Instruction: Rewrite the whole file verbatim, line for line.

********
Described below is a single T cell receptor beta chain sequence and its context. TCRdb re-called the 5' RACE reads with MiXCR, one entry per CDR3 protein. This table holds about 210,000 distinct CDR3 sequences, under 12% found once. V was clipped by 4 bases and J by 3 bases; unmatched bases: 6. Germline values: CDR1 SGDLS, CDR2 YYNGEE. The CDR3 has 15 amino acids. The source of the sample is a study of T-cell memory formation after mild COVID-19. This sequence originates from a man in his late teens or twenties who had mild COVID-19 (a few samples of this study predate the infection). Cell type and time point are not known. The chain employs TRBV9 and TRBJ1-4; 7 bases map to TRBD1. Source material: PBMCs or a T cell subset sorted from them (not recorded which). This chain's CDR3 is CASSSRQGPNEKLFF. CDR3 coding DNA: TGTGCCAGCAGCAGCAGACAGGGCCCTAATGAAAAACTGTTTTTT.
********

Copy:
Described below is a single T cell receptor beta chain sequence and its context. TCRdb re-called the 5' RACE reads with MiXCR, one entry per CDR3 protein. This table holds about 210,000 distinct CDR3 sequences, under 12% found once. V was clipped by 4 bases and J by 3 bases; unmatched bases: 6. Germline values: CDR1 SGDLS, CDR2 YYNGEE. The CDR3 has 15 amino acids. The source of the sample is a study of T-cell memory formation after mild COVID-19. This sequence originates from a man in his late teens or twenties who had mild COVID-19 (a few samples of this study predate the infection). Cell type and time point are not known. The chain employs TRBV9 and TRBJ1-4; 7 bases map to TRBD1. Source material: PBMCs or a T cell subset sorted from them (not recorded which). This chain's CDR3 is CASSSRQGPNEKLFF. CDR3 coding DNA: TGTGCCAGCAGCAGCAGACAGGGCCCTAATGAAAAACTGTTTTTT.